The growth of house price inflation around the world slowed in the first quarter of 2014, according to new data from Knight Frank with annual growth recorded overall of 7.1%. Buyers often rush to complete sales before the New Year (which brings tax changes) which usually results in a quieter market in January to March, the report points out.
Some areas are experiencing a slowing of a growth spurt, like Dubai, which topped the annual rankings for the fourth consecutive quarter, with anual growth of 27.7%. However, prices rose by just 3.4% in the first three months of 2014, which is being taken as evidence that a doubling of transfer fees and a mortgage cap are having an impact on the Emirate’s property market. Cooling measures and tighter mortgage lending conditions have halted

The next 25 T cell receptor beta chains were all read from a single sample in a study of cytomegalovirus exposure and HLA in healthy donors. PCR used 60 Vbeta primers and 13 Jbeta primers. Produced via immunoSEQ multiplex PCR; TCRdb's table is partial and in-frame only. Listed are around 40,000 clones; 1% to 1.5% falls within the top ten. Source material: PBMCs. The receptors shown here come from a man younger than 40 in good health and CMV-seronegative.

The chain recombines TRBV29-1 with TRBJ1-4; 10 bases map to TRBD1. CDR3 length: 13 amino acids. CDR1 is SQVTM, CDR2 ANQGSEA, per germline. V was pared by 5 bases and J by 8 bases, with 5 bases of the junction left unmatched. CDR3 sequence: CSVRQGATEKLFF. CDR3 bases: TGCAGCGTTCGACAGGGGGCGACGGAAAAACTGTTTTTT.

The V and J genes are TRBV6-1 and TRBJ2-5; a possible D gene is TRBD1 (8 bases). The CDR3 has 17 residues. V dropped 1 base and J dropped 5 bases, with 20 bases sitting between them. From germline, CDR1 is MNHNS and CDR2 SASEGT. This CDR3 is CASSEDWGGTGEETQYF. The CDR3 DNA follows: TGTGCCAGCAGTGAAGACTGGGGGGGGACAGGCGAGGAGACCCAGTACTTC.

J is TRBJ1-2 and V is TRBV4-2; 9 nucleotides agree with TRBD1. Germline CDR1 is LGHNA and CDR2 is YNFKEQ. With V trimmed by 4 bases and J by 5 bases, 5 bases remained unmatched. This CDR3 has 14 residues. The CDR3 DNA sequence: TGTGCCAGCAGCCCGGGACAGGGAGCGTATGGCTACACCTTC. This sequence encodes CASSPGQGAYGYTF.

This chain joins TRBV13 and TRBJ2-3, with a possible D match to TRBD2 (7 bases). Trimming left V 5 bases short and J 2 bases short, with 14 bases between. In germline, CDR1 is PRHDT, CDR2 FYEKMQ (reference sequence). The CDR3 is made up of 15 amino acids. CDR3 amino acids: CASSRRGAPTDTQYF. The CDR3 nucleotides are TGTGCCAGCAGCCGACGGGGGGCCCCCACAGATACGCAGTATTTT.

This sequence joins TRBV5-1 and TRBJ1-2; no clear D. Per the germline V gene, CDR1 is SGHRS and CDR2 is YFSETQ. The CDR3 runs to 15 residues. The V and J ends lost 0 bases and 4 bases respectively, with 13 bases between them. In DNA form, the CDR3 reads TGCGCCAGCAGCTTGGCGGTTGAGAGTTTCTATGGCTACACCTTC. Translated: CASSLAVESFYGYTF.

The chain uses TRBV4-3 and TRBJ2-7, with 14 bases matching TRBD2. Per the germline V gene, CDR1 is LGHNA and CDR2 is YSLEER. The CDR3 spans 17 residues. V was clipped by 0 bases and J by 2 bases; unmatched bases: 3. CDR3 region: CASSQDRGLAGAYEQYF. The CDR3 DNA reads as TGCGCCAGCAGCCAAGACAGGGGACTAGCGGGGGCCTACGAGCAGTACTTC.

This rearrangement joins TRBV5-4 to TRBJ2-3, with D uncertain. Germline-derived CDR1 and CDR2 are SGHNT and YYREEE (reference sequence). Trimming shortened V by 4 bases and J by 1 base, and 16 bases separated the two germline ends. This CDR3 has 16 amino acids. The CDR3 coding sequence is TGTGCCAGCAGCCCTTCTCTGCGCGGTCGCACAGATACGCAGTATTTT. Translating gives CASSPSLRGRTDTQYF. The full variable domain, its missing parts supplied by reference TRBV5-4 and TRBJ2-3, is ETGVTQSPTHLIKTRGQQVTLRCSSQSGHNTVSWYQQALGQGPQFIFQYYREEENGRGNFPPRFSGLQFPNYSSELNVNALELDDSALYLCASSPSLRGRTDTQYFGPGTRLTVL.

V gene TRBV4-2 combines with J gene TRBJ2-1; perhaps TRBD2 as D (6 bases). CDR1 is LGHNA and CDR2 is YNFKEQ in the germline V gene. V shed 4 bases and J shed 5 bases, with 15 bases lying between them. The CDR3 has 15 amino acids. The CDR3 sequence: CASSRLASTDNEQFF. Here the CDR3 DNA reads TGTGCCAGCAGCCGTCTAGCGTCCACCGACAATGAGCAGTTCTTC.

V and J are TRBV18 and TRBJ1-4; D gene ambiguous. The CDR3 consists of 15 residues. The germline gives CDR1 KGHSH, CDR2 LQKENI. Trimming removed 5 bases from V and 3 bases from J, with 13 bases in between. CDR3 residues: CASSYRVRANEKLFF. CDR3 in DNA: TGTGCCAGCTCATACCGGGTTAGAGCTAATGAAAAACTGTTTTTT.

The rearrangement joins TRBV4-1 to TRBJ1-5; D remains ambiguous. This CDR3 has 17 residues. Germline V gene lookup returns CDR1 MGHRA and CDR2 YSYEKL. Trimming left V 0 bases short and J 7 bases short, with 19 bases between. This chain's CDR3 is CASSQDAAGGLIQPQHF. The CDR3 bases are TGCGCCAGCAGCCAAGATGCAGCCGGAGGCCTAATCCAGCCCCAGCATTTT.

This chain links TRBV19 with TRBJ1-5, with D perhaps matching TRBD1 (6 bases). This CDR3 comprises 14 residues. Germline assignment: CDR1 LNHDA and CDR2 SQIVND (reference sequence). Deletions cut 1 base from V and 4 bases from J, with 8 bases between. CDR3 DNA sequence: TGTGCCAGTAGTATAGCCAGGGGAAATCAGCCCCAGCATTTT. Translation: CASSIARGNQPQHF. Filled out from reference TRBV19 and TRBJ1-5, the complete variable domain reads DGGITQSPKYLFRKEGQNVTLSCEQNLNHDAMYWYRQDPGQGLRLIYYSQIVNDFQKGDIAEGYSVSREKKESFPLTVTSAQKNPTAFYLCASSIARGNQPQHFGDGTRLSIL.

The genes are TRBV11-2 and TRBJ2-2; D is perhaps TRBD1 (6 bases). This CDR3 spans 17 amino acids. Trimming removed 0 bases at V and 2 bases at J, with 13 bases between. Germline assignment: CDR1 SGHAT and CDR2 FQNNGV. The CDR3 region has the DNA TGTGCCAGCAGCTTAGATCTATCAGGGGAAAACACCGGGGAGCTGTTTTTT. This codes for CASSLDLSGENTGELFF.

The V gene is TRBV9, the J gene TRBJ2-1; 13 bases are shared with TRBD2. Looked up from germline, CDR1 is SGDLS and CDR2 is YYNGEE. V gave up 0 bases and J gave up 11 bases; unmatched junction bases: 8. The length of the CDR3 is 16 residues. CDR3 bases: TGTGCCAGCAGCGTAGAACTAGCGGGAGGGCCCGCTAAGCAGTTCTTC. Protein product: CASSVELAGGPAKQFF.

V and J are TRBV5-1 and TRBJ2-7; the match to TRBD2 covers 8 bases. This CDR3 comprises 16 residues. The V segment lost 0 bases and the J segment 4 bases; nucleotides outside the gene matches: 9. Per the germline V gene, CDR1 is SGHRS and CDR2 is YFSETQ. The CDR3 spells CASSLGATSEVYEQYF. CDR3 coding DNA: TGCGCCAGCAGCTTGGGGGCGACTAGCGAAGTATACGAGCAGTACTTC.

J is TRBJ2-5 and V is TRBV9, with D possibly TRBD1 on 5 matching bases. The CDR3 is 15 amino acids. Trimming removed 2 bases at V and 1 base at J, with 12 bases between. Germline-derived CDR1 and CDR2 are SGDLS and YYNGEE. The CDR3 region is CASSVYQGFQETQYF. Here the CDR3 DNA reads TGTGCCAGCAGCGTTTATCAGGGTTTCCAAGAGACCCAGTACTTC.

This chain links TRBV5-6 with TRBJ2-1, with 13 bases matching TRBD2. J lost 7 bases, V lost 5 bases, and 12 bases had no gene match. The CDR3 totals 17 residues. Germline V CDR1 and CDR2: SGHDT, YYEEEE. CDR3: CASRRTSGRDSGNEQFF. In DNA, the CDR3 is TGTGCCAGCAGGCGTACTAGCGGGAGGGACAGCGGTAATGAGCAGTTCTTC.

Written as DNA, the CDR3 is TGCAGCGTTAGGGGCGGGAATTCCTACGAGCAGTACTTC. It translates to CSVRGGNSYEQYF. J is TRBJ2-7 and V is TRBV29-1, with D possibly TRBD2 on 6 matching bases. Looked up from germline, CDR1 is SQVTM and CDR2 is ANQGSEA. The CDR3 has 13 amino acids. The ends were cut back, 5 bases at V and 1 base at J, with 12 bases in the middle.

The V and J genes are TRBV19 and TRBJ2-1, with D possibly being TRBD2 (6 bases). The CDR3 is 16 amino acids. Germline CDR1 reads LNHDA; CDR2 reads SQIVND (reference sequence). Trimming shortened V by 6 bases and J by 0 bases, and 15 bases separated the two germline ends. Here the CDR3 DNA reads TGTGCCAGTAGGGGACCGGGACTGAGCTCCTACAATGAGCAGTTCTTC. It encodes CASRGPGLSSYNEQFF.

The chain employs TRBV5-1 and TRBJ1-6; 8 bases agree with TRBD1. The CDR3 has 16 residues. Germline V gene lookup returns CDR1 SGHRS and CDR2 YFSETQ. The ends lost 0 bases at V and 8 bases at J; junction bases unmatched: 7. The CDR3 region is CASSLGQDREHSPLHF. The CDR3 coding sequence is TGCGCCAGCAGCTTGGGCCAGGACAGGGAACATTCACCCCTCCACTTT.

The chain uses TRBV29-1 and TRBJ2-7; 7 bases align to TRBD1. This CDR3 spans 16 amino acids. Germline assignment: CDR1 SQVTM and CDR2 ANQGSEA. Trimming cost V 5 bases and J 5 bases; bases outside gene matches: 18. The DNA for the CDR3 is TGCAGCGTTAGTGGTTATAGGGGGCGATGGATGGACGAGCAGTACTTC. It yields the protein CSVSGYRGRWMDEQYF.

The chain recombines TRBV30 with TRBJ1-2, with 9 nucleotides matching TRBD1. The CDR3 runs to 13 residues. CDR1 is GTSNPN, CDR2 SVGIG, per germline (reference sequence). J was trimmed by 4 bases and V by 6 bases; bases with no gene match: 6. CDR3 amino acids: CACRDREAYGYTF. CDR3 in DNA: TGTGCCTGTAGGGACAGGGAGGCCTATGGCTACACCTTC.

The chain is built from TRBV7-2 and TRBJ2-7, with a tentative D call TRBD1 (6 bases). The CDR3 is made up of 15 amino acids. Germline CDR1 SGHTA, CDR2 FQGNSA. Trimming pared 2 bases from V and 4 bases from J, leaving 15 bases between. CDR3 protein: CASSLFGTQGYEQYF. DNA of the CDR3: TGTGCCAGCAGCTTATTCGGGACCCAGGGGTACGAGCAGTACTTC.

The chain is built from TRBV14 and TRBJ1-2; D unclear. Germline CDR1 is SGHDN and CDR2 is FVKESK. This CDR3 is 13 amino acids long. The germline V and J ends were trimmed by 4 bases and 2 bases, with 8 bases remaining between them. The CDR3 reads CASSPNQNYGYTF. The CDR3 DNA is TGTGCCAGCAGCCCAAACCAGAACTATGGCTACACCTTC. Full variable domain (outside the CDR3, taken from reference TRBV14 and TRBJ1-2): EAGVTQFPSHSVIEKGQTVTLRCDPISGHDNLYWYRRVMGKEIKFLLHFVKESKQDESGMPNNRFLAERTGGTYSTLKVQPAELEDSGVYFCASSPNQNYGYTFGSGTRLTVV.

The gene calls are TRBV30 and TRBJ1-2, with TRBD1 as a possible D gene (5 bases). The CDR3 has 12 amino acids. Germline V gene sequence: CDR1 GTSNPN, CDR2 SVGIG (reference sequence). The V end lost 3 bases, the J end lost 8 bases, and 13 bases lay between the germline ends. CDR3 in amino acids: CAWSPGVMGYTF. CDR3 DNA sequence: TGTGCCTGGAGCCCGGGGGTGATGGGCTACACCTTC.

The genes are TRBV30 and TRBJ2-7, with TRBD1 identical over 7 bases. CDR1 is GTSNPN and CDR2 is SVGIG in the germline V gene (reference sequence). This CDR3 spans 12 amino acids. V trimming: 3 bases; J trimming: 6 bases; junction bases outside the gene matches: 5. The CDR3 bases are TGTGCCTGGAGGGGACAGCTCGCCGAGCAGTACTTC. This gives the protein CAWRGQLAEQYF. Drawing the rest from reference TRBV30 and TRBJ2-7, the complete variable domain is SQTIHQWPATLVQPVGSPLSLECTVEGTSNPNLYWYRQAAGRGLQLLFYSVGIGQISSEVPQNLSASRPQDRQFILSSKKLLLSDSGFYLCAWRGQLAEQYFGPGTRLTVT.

price growth in Singapore, whilst in Japan ‘abenomics’ has yet to push
house price growth into positive territory.
On the other hand, countries on the up include the US, Australia and Iceland, as all three countries now appear in the top ten rankings alongside key emerging markets such as China, Turkey and Brazil.
The bottom ten on the list almost constitutes a geographical tour of Eastern and Southern Europe although most of these declines are slowing, even in the weakest housing markets such as Croatia, Cyprus and Greece.
Knight Frank’s expert analysis says they expect to see the index’s performance strengthen again in the second quarter, interest rate rises nothwithstanding. All eyes will remain on central banks, in particular the Federal Reserve, the Bank of England and the European Central Bank; the issue remains not when interest rates rise but the speed and extent to which they do, the report concludes.